Grow your own vegetables, make your own clothes and trade things with your neighbours. More and more people adopt an autarkic lifestyle, as in ancient times. These days, a rejection of capitalism or the wish to avoid high energy prices drives their motivation. Like with Nieuw West Brabant, a cooperative of people and entrepreneurs who want to get all their provisions from their own region.
Vincent de Wolff firmly digs into the ground a few times with a pitchfork. After some prying, he pulls out what looks like a big cabbage. “This is yacon,” he explains, “a cabbage variety from Peru, also known as ground apple. It has a very fresh taste. But we grow much more here”.
Vincent is helping to build cooperative Nieuw West Brabant. He is the owner of Sophia’s Garden in Oosterhout. Enthusiastically, he walks around in big green boots. “Here are winter carrots and parsnips and leeks grow over there,” he indicates.
“This is self-sufficient XL.”
Sophia’s Garden is one hectare in size. About sixty different vegetables are cultivated there. Vincent explains: “A lot of the vegetables we eat in the winter come from Spain or Portugal. Many miles from here. That’s why they are expensive. With food grown locallylocally, transport costs are not a factor.”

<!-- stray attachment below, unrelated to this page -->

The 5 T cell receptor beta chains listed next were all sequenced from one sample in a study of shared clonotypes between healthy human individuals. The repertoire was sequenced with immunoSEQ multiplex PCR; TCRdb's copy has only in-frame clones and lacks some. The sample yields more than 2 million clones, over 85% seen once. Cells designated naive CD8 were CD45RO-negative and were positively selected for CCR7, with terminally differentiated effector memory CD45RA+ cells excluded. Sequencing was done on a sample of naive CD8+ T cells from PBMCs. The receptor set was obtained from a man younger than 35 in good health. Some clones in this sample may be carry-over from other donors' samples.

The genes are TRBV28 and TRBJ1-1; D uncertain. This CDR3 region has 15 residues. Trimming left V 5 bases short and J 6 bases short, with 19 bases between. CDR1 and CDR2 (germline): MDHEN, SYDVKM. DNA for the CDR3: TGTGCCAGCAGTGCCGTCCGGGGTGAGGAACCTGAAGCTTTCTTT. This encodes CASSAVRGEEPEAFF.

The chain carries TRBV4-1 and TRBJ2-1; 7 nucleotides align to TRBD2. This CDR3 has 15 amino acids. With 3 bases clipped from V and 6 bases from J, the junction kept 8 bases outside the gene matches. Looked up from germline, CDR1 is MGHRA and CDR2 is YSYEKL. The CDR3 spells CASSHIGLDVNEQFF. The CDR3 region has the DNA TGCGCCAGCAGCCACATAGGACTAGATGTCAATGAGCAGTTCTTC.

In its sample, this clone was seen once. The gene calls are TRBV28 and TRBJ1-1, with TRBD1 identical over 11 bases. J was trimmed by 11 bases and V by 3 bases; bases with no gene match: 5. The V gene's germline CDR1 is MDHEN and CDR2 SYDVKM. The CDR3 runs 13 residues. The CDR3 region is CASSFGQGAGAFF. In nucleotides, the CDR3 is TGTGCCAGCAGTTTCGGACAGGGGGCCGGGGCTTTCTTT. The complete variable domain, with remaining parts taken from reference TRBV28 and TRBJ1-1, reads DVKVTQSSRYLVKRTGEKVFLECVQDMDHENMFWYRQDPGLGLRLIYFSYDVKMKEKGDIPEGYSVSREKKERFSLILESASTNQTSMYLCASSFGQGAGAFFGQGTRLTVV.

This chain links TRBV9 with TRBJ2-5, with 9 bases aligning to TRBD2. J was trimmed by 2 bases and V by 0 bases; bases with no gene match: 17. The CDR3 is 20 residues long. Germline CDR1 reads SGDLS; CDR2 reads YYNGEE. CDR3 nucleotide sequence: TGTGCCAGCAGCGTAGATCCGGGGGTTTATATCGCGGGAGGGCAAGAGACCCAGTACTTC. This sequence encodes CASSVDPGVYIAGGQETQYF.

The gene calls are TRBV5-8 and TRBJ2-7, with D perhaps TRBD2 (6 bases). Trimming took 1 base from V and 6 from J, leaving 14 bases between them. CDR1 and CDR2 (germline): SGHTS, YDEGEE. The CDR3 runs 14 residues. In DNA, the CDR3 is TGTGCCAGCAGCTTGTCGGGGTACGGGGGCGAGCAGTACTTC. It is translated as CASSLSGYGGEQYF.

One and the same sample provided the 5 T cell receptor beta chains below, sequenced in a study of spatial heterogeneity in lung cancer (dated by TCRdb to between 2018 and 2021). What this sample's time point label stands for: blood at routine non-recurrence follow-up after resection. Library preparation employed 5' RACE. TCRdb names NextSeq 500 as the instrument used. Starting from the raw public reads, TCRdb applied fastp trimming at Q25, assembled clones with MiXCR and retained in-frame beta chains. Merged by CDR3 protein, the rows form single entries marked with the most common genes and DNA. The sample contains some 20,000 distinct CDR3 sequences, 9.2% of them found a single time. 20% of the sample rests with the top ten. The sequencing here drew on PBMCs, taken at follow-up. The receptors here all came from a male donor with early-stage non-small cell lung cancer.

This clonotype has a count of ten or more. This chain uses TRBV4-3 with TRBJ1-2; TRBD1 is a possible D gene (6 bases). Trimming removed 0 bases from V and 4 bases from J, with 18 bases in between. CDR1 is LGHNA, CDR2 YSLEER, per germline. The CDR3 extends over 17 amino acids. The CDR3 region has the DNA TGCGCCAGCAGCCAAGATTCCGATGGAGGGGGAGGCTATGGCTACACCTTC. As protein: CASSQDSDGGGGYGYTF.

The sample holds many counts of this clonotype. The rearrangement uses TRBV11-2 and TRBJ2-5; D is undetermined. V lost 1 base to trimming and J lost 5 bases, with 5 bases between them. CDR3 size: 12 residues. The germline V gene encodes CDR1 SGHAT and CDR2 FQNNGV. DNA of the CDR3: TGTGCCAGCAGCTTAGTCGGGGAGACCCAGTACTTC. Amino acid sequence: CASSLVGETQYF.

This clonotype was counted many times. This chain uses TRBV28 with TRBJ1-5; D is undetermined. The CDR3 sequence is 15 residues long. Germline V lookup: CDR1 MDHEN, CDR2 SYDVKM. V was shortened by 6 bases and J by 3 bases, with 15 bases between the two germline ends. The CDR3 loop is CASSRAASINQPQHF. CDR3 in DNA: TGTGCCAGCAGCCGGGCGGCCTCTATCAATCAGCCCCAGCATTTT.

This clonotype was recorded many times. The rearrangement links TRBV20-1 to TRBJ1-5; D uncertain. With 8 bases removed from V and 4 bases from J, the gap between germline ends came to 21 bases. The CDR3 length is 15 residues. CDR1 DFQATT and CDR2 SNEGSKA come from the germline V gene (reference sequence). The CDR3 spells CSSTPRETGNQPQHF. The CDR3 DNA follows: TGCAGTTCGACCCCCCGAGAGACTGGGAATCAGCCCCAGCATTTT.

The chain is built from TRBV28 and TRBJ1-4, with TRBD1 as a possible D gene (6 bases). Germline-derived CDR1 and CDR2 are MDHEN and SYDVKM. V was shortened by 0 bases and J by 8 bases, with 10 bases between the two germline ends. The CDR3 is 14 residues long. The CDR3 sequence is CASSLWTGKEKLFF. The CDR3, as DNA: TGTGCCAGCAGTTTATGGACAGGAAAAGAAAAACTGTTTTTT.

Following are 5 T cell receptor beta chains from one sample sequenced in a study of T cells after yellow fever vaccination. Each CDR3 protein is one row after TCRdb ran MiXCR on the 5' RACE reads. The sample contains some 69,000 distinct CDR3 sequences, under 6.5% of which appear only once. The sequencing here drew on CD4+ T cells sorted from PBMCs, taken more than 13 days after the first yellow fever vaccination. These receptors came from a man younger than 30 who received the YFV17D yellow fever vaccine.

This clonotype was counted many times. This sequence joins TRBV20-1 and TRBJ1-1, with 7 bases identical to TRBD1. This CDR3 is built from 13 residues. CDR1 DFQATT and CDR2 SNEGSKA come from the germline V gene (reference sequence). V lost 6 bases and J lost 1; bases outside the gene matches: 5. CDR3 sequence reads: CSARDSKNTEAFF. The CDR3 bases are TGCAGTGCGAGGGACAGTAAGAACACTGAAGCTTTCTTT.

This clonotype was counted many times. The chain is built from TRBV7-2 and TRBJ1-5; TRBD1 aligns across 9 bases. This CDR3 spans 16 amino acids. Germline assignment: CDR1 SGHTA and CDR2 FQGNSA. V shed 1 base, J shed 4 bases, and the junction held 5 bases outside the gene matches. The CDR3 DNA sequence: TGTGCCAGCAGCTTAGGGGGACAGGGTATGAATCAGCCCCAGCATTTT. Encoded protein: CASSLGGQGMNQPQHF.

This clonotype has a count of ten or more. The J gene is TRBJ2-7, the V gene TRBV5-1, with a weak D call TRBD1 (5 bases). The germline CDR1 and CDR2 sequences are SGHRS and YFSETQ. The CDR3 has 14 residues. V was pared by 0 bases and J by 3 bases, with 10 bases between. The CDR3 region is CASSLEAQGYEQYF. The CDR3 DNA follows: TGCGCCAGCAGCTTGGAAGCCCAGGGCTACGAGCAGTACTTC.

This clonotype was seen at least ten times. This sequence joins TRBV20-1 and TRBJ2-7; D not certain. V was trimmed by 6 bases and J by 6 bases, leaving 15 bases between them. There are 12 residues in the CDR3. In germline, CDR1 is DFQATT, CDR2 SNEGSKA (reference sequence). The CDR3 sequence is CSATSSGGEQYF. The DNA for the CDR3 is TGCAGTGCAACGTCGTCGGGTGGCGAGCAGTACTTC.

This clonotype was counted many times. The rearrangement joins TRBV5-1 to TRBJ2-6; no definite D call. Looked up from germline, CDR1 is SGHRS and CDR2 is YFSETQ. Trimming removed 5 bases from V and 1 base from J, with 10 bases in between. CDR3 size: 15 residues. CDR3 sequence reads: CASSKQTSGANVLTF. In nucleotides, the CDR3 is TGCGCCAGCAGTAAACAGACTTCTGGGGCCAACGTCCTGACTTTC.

Vincent thinks it is even more important that food is produced more sustainably and that people know where their food is coming from. “You often don’t know in the supermarket. But here you can see how food grows”. There is also a disadvantage. “You have to eat what grows at that time, with the seasons. That means that you don’t have rocket salad on your plate in the winter, but beets”.
About 150 families from the region currently buy their vegetables from Vincent. Mainly from Oosterhout, Breda, Rijen, Dongen and Dorst. “That’s great, because we try to be self-sufficient locally”, Vincent explains. “So we produce food with people from the neighbourhood for people in the neighbourhood. This is how you get a sustainable, healthy society. This is a first step towards that goal. I really think this is the future. This is self-sufficient XL”.
“That is the past, but also the future.”
Vincent sells his vegetables in a small shop near the garden. The shelves also have bread from the local bakery and potatoes from a local farmer. “I like that people can see where their food is coming from. And that they no longer have to go to a supermarket, but can get everything in their own region”.
It’s a little bit like the old days. When asked if everything was better at the time, Vincent laughs: “Not everything was better in the past. I am very happy that I live in this day and age. We are not going back to square one, but we are using the best of both worlds. The time is now to go back to a kind of self-sufficiency. It is the past, but also the future”.
Source: Omroep Brabant